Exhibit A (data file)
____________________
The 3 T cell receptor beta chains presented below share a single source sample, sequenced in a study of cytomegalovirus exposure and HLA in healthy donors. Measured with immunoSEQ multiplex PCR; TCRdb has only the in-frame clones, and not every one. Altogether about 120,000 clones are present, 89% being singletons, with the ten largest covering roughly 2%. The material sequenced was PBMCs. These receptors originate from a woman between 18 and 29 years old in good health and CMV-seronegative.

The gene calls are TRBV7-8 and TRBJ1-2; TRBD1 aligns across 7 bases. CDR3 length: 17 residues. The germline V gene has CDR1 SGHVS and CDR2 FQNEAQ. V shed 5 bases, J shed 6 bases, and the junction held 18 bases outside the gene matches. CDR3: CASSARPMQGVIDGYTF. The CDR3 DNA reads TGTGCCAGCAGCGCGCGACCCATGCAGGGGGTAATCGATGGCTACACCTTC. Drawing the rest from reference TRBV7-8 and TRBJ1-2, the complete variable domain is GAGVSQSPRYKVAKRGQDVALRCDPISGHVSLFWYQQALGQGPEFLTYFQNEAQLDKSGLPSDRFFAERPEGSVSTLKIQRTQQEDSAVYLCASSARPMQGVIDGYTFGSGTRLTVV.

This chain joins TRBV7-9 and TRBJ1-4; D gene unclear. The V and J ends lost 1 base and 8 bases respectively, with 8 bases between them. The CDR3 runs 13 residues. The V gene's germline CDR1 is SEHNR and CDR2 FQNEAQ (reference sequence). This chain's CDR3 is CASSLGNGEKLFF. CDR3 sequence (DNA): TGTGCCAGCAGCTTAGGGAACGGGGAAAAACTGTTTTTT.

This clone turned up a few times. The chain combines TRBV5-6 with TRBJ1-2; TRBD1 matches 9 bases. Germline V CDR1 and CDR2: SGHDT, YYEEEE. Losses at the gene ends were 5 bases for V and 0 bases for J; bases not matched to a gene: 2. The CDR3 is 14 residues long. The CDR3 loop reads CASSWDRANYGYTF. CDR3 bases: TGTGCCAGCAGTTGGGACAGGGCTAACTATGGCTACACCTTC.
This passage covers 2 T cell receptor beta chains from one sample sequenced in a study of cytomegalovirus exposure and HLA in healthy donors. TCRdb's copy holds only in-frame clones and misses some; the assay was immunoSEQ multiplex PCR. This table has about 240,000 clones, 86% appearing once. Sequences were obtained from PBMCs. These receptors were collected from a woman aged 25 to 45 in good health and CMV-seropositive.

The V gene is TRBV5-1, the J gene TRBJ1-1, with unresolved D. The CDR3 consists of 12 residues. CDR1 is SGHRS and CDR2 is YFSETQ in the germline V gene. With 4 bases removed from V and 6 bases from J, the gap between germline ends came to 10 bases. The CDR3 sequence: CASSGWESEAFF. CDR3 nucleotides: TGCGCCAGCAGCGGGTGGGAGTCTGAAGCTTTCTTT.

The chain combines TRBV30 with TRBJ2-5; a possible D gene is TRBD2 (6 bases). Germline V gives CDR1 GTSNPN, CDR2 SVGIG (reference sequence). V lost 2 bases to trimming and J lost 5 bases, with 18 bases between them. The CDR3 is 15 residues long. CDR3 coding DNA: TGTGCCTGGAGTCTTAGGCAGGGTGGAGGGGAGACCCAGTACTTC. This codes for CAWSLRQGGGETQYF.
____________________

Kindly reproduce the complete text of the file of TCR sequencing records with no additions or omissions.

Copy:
The 3 T cell receptor beta chains presented below share a single source sample, sequenced in a study of cytomegalovirus exposure and HLA in healthy donors. Measured with immunoSEQ multiplex PCR; TCRdb has only the in-frame clones, and not every one. Altogether about 120,000 clones are present, 89% being singletons, with the ten largest covering roughly 2%. The material sequenced was PBMCs. These receptors originate from a woman between 18 and 29 years old in good health and CMV-seronegative.

The gene calls are TRBV7-8 and TRBJ1-2; TRBD1 aligns across 7 bases. CDR3 length: 17 residues. The germline V gene has CDR1 SGHVS and CDR2 FQNEAQ. V shed 5 bases, J shed 6 bases, and the junction held 18 bases outside the gene matches. CDR3: CASSARPMQGVIDGYTF. The CDR3 DNA reads TGTGCCAGCAGCGCGCGACCCATGCAGGGGGTAATCGATGGCTACACCTTC. Drawing the rest from reference TRBV7-8 and TRBJ1-2, the complete variable domain is GAGVSQSPRYKVAKRGQDVALRCDPISGHVSLFWYQQALGQGPEFLTYFQNEAQLDKSGLPSDRFFAERPEGSVSTLKIQRTQQEDSAVYLCASSARPMQGVIDGYTFGSGTRLTVV.

This chain joins TRBV7-9 and TRBJ1-4; D gene unclear. The V and J ends lost 1 base and 8 bases respectively, with 8 bases between them. The CDR3 runs 13 residues. The V gene's germline CDR1 is SEHNR and CDR2 FQNEAQ (reference sequence). This chain's CDR3 is CASSLGNGEKLFF. CDR3 sequence (DNA): TGTGCCAGCAGCTTAGGGAACGGGGAAAAACTGTTTTTT.

This clone turned up a few times. The chain combines TRBV5-6 with TRBJ1-2; TRBD1 matches 9 bases. Germline V CDR1 and CDR2: SGHDT, YYEEEE. Losses at the gene ends were 5 bases for V and 0 bases for J; bases not matched to a gene: 2. The CDR3 is 14 residues long. The CDR3 loop reads CASSWDRANYGYTF. CDR3 bases: TGTGCCAGCAGTTGGGACAGGGCTAACTATGGCTACACCTTC.
This passage covers 2 T cell receptor beta chains from one sample sequenced in a study of cytomegalovirus exposure and HLA in healthy donors. TCRdb's copy holds only in-frame clones and misses some; the assay was immunoSEQ multiplex PCR. This table has about 240,000 clones, 86% appearing once. Sequences were obtained from PBMCs. These receptors were collected from a woman aged 25 to 45 in good health and CMV-seropositive.

The V gene is TRBV5-1, the J gene TRBJ1-1, with unresolved D. The CDR3 consists of 12 residues. CDR1 is SGHRS and CDR2 is YFSETQ in the germline V gene. With 4 bases removed from V and 6 bases from J, the gap between germline ends came to 10 bases. The CDR3 sequence: CASSGWESEAFF. CDR3 nucleotides: TGCGCCAGCAGCGGGTGGGAGTCTGAAGCTTTCTTT.

The chain combines TRBV30 with TRBJ2-5; a possible D gene is TRBD2 (6 bases). Germline V gives CDR1 GTSNPN, CDR2 SVGIG (reference sequence). V lost 2 bases to trimming and J lost 5 bases, with 18 bases between them. The CDR3 is 15 residues long. CDR3 coding DNA: TGTGCCTGGAGTCTTAGGCAGGGTGGAGGGGAGACCCAGTACTTC. This codes for CAWSLRQGGGETQYF.